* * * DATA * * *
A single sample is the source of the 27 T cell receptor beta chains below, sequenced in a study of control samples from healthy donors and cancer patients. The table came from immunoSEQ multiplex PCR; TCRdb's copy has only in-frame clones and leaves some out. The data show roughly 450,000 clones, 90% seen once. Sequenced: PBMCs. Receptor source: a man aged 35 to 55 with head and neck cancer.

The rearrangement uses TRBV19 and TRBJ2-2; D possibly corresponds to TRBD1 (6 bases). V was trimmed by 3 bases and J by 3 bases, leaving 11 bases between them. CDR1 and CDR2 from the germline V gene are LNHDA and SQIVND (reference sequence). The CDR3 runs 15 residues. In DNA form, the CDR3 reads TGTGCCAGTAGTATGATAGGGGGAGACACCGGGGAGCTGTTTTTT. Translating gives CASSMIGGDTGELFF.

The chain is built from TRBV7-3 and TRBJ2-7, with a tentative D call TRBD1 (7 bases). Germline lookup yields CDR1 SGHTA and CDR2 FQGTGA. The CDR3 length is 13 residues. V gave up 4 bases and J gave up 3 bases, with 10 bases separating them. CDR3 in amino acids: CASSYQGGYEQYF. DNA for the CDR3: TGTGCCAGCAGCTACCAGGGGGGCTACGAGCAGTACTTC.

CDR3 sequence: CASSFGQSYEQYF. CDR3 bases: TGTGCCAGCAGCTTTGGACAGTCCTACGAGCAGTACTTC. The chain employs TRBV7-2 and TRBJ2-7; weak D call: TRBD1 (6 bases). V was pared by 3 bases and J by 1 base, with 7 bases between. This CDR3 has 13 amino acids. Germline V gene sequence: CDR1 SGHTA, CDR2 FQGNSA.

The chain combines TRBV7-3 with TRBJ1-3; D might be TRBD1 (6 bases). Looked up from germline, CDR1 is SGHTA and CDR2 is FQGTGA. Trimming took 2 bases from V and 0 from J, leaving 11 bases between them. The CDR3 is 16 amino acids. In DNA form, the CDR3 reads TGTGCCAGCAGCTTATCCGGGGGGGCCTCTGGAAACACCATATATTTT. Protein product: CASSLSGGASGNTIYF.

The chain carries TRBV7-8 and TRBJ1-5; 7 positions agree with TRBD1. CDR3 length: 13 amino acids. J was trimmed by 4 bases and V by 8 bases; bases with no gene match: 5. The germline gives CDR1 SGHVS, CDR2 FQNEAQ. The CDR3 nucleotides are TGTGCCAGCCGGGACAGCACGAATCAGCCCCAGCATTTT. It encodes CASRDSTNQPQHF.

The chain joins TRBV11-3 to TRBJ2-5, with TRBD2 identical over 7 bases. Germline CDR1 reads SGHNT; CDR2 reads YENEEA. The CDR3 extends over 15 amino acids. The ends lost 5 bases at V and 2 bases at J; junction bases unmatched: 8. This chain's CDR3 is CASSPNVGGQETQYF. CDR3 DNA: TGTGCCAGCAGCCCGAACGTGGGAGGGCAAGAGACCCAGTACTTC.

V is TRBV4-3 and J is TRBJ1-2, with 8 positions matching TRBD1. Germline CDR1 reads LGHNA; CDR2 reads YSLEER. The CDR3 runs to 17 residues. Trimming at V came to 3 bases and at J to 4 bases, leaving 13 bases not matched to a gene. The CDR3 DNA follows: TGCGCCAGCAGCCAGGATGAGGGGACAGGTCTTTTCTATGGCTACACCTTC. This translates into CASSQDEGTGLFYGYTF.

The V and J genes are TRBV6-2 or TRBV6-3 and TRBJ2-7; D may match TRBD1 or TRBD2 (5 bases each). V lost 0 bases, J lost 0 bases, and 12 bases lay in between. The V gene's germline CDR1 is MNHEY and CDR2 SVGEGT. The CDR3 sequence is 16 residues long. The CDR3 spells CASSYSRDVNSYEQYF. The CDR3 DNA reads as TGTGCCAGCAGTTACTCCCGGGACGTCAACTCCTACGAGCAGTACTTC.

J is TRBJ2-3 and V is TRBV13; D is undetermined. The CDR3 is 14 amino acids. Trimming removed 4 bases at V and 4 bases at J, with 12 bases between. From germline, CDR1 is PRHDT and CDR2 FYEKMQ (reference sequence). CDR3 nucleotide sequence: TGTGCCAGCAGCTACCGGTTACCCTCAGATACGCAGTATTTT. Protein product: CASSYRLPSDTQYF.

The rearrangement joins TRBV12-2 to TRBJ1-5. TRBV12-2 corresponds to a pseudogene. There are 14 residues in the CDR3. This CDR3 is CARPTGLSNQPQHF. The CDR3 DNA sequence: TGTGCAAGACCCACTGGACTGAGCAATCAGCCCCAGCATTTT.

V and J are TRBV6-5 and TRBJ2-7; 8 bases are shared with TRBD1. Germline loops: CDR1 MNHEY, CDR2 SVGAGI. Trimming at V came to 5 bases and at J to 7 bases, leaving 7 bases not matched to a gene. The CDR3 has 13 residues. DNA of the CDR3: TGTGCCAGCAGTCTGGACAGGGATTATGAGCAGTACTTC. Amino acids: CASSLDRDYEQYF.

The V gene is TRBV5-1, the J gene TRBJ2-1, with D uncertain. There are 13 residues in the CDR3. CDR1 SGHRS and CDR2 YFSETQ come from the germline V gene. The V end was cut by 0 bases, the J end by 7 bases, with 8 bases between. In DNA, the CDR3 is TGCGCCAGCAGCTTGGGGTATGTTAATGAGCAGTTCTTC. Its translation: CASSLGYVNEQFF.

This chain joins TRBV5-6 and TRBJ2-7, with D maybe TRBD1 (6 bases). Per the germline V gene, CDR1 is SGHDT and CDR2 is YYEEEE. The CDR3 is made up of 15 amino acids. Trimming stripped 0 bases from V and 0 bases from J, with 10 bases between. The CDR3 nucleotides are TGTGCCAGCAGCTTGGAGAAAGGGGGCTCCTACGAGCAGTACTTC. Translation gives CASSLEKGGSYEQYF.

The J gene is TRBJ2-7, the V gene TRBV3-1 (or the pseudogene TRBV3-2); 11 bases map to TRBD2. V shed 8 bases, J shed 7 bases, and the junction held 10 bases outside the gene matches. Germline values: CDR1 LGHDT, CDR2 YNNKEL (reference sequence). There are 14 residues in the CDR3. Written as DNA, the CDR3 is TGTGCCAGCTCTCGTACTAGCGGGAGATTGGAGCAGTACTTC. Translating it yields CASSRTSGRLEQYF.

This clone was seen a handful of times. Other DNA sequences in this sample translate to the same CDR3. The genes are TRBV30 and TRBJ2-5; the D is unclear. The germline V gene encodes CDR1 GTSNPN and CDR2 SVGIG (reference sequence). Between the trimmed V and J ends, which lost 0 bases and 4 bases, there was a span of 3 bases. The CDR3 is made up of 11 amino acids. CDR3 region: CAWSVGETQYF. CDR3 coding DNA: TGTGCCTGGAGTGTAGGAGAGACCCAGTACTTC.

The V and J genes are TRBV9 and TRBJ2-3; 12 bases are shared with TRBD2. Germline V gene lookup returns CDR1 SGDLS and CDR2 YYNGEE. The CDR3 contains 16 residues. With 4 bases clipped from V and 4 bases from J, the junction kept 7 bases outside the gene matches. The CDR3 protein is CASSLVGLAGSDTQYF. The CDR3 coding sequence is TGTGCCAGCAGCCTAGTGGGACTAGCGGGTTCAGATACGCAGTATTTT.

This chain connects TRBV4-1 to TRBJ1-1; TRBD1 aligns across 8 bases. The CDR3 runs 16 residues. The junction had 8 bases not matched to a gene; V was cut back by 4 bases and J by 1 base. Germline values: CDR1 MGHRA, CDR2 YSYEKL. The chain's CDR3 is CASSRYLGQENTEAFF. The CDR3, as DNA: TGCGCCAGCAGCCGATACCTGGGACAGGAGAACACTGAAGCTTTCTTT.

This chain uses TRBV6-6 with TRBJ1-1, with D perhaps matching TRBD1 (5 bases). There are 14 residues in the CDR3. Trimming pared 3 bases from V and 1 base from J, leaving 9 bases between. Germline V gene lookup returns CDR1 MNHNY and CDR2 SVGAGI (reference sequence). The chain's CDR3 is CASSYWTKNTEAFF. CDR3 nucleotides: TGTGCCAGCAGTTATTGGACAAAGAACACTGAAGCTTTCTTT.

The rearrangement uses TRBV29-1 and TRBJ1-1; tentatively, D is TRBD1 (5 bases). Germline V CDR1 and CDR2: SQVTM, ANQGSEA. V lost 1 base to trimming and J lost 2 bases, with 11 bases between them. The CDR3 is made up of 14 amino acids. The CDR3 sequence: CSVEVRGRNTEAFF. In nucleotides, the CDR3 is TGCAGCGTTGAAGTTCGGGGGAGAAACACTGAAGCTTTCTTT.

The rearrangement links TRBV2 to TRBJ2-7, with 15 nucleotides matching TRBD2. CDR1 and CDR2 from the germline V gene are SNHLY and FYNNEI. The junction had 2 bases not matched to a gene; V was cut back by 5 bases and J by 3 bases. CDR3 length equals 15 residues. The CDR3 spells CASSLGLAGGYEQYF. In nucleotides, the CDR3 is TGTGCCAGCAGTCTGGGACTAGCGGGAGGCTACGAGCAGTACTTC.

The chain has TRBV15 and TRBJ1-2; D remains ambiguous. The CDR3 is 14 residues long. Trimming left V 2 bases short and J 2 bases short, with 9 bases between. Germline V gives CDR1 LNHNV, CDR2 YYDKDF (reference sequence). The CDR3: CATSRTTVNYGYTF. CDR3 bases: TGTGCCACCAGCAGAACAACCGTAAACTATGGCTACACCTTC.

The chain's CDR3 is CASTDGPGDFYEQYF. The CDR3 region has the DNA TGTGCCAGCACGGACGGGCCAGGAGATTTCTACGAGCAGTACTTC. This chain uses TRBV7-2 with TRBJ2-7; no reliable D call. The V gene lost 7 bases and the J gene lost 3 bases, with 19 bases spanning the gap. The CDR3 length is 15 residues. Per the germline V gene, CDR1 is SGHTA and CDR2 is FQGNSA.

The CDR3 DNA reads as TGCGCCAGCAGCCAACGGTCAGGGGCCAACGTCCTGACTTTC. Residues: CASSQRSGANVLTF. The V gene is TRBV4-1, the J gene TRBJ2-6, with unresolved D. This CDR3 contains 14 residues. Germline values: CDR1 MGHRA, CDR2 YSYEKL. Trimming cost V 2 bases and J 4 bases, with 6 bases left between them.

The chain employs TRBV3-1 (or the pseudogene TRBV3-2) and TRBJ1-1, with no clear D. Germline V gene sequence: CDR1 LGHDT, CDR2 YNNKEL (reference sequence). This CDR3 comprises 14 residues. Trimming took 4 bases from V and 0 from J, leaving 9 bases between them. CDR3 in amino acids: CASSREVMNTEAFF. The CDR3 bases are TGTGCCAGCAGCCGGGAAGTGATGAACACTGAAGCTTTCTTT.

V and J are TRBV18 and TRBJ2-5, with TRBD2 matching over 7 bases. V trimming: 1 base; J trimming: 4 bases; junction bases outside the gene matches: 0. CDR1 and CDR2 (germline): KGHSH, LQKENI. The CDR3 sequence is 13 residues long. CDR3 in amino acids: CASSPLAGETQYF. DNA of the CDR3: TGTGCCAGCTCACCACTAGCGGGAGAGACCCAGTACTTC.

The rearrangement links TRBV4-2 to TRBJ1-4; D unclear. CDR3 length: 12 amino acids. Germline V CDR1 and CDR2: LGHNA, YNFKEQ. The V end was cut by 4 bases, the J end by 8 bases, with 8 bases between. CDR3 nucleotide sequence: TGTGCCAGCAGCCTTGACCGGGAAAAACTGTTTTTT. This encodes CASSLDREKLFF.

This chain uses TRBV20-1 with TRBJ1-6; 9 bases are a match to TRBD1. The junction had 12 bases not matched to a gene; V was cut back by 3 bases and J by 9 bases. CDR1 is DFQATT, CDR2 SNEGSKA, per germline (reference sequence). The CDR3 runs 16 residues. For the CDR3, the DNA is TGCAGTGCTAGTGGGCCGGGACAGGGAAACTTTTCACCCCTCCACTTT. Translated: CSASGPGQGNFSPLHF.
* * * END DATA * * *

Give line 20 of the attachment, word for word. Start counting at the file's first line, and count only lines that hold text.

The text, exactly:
The rearrangement uses TRBV29-1 and TRBJ1-1; tentatively, D is TRBD1 (5 bases). Germline V CDR1 and CDR2: SQVTM, ANQGSEA. V lost 1 base to trimming and J lost 2 bases, with 11 bases between them. The CDR3 is made up of 14 amino acids. The CDR3 sequence: CSVEVRGRNTEAFF. In nucleotides, the CDR3 is TGCAGCGTTGAAGTTCGGGGGAGAAACACTGAAGCTTTCTTT.